With eyewear reaching new heights of idiosyncrasy, it seems only natural that the iconic looks of the Swinging Sixties should be hauled out of retirement. Remember Michael Caine in Funeral in Berlin? Audrey Hepburn in Charade? Now look for Solange Knowles, Kate Moss and Liam Gallagher wearing remakes of their iconic specs.
It’s all thanks to Claire Goldsmith, great-granddaughter of Oliver Goldsmith, the London optician who more than 50 years ago, when British fashion was at the vanguard of a style revolution, reigned over the catwalk and the silver screen with his custom-made eyewear.
Since relaunching the brand in 2005, she has helped reposition Oliver Goldsmith glasses at the forefront of style. She today creates frames herself, updating the company originally founded in 1926. She also scours the family archives in search of the original behind the eyewear looks in such films as Two for the Road, Breakfast at Tiffany’s, How to Steal a Million and The Ipcress File, and selling them to a newly intrigued public.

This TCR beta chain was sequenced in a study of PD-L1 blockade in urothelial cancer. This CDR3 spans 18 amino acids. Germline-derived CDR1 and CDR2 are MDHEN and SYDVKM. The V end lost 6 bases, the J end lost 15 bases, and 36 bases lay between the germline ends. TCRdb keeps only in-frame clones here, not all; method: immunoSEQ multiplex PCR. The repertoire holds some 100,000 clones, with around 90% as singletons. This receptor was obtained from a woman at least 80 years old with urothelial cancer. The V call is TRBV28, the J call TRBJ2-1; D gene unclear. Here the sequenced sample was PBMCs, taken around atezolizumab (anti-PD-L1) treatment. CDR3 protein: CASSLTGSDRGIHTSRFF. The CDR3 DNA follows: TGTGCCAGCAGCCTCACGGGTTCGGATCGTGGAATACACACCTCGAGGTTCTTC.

“Many designer sunglasses are produced in their millions,” she says, “but our’s are made in their ones.”
They are also timeless.
For the 1965 espionage thriller, The Caine wore a heavy frame with a triangular arm that concealed secret messages. Fashionistas similarly wanting to go undercover this season can now get the look themselves. Called the Ingema, the frame was also worn by Sharon Stone in Basic Instinct 2.
Other frames are named after their famous wearers — the Audrey, the Britt, the Sophia Loren. The glasses themselves are hand-tinted, using the original equipment in use when John Lennon started wearing the round wire granny glasses made for him by — who else? — Oliver Goldsmith. Some of the frames are handcrafted by the same artisans who served the company in the 1960s and 1970s.
“I have pulled them kicking and screaming out of retirement,” Claire Goldsmith says.
And because made to order, they can be adjusted to suit your face.
But sometimes it’s all about the statement.
“I don’t believe in those theories about certain styles suiting certain shaped faces,” Goldsmith Senior famously told The Times of London in 1968.
“Life is too short. If you find a shape you like, have it and never mind what anyone thinks.”
So go on. Make a spectacle.